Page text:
Guest post by: Morgan Day, OU Web Communications, Marketing & New Media, email@example.com, 405-325-1743
There are a slew of reasons students sign up for the University of Oklahoma’s most popular Janux course, Chemistry of Beer. It connects online learners, it’s fun and interactive and, um, hello, beer.
But, there’s a lot more to it than that. We went straight to the source — the students who’ve gone through the class — to hear their reasons for enrolling and why you should, too. Here are the top five:
1. It’s a ‘rather delicious’ way to earn a college credit
But did we really have to tell you that? That’s what Adam Szczepanski, a stay-at-home-dad with high hopes of becoming a brewer, enjoyed about the course.
“I would call it a pretty painless one credit that exposes the student to a very particular, and rather fun and delicious, application of science and technology.”
OU now offers the one-credit course for $199 to non-OU students who are seeking credit. That means anyone, anywhere, can be a part of the online class and get some credit on their transcript while they’re at it. On the flip side: Anyone, anywhere, can take the course for free, too. In that case, students don’t earn credit, but they do receive a “badge” (of honor, as we like to think of it) that they can share through social media or incorporate into their blogs.
2. It will help you, dear home-brewer, get your craft down to a science
As one class graduate Bruce Sanchez, who has been home-brewing for more than 20 years, puts it: “As an experienced home brewer, I know what happens during the various stages of the brewing process. The information in this course showed me how and why.” It has helped him to take his brewing to a new level: “understanding the whys in each brewing phase moves the brewer from analog to digital control,” he said, “you can really expand your flavor palate and fine tune your beers.”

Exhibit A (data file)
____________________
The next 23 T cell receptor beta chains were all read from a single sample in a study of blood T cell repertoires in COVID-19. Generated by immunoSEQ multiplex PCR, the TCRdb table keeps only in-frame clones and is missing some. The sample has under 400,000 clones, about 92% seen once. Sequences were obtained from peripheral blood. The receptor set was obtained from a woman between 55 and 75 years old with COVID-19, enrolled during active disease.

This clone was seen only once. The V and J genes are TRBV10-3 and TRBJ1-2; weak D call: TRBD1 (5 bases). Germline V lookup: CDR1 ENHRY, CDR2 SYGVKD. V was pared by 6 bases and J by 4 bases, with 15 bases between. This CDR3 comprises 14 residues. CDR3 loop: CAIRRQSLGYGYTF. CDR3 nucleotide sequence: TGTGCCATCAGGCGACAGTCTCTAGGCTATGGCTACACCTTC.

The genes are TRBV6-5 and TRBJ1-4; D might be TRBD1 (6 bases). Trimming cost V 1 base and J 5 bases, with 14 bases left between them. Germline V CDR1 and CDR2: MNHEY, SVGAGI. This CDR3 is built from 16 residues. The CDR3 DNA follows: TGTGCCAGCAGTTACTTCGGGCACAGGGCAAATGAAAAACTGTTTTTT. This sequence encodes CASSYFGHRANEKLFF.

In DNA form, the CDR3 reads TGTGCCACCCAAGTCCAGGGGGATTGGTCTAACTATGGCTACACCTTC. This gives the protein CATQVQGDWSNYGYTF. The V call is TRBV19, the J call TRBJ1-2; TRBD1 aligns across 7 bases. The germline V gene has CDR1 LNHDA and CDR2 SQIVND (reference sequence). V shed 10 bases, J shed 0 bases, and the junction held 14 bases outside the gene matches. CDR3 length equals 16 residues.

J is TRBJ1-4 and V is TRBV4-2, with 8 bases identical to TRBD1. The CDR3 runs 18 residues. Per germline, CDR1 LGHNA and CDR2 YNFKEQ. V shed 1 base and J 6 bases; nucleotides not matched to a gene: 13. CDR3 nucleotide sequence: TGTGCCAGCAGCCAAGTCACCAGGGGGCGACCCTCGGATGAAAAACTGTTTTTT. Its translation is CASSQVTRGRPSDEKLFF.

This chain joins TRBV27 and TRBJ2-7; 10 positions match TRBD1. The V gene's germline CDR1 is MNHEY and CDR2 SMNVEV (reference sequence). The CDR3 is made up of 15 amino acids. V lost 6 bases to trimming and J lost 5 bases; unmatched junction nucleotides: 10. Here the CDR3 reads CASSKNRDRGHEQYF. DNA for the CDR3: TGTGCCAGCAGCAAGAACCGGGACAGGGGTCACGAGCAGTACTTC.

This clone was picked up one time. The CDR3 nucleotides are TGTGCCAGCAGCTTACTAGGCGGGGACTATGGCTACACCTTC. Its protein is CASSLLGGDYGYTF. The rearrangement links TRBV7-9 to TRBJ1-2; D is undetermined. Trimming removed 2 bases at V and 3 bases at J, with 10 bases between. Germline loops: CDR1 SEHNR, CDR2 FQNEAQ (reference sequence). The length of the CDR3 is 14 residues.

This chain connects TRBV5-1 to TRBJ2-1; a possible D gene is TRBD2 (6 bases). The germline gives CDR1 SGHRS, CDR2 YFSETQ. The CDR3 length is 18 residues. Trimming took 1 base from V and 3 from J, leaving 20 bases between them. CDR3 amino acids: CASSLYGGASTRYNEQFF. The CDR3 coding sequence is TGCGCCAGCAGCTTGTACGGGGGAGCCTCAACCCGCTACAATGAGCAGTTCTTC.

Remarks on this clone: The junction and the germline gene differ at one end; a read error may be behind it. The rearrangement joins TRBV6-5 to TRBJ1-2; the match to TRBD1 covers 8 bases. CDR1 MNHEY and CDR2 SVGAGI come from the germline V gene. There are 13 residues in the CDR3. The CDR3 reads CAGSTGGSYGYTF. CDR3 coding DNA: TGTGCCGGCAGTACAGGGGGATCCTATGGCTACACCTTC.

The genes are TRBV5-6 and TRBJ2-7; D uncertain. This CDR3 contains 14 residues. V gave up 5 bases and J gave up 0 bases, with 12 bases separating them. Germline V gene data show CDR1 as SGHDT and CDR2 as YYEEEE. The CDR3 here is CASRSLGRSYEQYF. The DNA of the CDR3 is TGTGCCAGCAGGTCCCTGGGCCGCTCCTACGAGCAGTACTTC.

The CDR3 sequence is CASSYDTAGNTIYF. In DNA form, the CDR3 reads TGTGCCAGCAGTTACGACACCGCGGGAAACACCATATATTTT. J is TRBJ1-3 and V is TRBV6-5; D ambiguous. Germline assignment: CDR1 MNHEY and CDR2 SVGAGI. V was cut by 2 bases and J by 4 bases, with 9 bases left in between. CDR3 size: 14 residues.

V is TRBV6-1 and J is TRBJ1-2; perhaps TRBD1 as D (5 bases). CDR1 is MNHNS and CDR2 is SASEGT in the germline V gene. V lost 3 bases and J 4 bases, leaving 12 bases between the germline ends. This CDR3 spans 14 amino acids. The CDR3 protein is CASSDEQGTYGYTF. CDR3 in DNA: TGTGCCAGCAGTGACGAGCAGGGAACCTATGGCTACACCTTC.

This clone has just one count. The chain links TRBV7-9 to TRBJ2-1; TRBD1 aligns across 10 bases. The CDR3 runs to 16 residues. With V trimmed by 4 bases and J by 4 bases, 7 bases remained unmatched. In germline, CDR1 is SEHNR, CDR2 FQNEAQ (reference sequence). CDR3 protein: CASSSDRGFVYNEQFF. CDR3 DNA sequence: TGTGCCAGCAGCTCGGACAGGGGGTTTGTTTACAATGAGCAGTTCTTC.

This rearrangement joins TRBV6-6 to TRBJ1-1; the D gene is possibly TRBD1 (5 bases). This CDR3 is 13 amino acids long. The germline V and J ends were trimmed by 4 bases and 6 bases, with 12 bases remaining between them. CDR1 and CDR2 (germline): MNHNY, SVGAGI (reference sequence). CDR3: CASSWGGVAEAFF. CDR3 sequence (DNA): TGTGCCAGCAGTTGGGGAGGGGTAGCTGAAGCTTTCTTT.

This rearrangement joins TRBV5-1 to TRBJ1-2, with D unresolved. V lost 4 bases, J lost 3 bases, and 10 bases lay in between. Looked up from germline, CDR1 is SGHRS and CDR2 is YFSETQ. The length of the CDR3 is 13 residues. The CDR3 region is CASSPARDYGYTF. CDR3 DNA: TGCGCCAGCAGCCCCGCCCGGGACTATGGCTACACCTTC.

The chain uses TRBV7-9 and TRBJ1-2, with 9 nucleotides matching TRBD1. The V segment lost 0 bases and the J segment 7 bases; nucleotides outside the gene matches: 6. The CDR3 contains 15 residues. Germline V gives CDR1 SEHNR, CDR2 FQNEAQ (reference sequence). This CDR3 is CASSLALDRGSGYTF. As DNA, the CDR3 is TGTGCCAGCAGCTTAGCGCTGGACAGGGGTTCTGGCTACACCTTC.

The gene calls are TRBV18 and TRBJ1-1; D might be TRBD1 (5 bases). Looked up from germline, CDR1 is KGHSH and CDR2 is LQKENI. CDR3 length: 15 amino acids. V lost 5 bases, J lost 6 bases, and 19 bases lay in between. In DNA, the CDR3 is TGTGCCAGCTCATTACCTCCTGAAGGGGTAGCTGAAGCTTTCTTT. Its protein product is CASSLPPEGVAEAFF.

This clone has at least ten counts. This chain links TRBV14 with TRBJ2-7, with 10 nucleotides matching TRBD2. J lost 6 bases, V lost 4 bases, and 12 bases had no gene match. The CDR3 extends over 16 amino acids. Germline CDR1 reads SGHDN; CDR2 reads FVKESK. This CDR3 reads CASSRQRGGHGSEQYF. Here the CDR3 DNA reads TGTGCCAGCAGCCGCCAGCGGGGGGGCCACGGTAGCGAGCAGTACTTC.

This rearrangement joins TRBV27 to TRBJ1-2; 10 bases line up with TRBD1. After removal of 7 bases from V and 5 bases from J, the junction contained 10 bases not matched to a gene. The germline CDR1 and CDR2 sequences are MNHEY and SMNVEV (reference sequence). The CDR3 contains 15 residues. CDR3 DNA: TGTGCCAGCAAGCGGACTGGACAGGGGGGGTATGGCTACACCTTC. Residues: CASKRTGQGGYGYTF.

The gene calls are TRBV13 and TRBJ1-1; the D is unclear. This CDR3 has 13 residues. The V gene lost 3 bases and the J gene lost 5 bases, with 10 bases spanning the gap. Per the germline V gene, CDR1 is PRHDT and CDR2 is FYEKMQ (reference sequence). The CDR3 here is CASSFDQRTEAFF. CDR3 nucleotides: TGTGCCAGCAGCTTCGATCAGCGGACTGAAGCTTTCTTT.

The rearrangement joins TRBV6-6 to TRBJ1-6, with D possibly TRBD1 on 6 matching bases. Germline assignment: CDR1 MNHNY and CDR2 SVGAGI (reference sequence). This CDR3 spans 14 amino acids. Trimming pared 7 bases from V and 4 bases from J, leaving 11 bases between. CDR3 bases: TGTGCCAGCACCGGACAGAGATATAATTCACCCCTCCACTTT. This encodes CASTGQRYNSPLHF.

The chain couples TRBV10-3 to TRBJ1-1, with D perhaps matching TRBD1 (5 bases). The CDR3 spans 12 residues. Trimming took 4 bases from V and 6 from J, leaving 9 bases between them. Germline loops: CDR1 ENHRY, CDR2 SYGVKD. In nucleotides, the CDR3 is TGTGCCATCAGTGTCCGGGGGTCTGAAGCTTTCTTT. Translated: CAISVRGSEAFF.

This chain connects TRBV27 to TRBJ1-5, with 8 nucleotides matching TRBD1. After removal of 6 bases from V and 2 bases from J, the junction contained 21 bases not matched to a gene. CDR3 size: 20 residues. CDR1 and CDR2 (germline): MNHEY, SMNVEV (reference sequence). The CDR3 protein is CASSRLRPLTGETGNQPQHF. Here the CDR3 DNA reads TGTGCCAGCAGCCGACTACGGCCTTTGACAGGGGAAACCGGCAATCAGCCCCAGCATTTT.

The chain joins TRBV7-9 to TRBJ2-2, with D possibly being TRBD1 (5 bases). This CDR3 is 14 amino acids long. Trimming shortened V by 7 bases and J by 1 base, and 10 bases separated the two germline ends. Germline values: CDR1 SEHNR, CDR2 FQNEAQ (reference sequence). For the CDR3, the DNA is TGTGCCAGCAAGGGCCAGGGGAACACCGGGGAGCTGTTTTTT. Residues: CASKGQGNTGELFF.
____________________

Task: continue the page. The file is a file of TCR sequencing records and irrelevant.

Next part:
3. Students focus on one aspect at a time, making learning easy
‘Chemistry of Beer’ doesn’t just throw information at you all willy-nilly. The course is broken up so that students focus on one aspect at a time. That’s what Szczepanski enjoyed about the course. “On my own and in my home-brewing I tend to scatter around. It was nice to settle into each aspect for a few weeks at a time,” the Philadelphia resident said. “I would say that anyone in the industry or wanting to be in the industry will benefit from the course.”
4. Your average beer drinker gains an appreciation of the process
Whether you imbibe on a regular basis or just occasionally, ‘Chemistry of Beer’ offers the opportunity to get to know what exactly you’re slinging back. Past student and current public relations professional Michelle Bui of Oklahoma City agrees. “As someone that enjoys trying new beers out when possible, it helped me learn and appreciate more about the beer making process,” the 2012 OU grad said.
“I’ve gone to several breweries for tours to see how those individual places function, but what does it take to be a home brewer? Can anyone do it, or do you have to have all the machinery? It is astounding what you can do to make that perfect beer for yourself to start your own brewing process, and learning about it from a class like this helped me understand it better than before.”
5. Connect with other learners across the globe
Sure, OU students are a diverse bunch, but how often do YOU get the chance to learn alongside students from other cultures and walks of life? For Janux students, that’s the norm. Janux connects learners from across the globe, creating an online forum to learn from and interact with fellow students. Jimmy Hill, a principal software engineer from Austin, Texas, is a Janux believer: “As someone just curious how things work, the Janux system, along with Dr. Morvant, provides a great platform for cooperative learning, enabling you to interact with other students from all over the world.”
Brandi VanAlphen, who graduated with a bachelor’s degree in chemistry, is passionate about connecting people around a common interest and created the #OUChemBeer hashtag helps to do just that. She also blogged about her experience in a post titled “Common Chemistry Makes a Curious Crowd.”
“You get a massive network to work with and pull resources from whether you are a chemist or a home-brewer,” she added. “It’s a gold-mine for information.”
If you are interested, you can sign up for Chemistry of Beer, offered by OU on the Janux platform